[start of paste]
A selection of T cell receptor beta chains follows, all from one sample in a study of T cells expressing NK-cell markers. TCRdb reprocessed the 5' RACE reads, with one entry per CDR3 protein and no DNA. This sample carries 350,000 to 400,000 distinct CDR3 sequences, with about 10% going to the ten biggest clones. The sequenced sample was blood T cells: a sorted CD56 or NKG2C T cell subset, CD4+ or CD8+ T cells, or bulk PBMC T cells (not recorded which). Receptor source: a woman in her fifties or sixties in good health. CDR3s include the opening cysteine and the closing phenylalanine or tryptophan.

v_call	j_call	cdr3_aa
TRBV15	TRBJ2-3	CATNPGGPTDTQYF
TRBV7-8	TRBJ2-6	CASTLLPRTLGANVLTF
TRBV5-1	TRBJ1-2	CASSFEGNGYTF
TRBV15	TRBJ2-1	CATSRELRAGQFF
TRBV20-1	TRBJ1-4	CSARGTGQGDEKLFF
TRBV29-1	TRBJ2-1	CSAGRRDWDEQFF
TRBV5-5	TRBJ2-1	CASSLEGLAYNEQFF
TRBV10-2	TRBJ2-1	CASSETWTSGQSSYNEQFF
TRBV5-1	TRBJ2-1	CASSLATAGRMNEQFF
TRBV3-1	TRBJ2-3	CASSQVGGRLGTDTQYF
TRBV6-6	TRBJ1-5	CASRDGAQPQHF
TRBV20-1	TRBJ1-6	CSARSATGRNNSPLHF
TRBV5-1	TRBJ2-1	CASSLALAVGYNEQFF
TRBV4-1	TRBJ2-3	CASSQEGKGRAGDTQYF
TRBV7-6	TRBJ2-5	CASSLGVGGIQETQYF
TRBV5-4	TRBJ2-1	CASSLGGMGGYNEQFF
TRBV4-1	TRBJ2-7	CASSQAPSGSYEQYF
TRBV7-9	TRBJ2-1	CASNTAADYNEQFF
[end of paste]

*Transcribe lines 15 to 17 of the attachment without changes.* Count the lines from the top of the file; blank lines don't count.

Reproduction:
TRBV5-1	TRBJ2-1	CASSLALAVGYNEQFF
TRBV4-1	TRBJ2-3	CASSQEGKGRAGDTQYF
TRBV7-6	TRBJ2-5	CASSLGVGGIQETQYF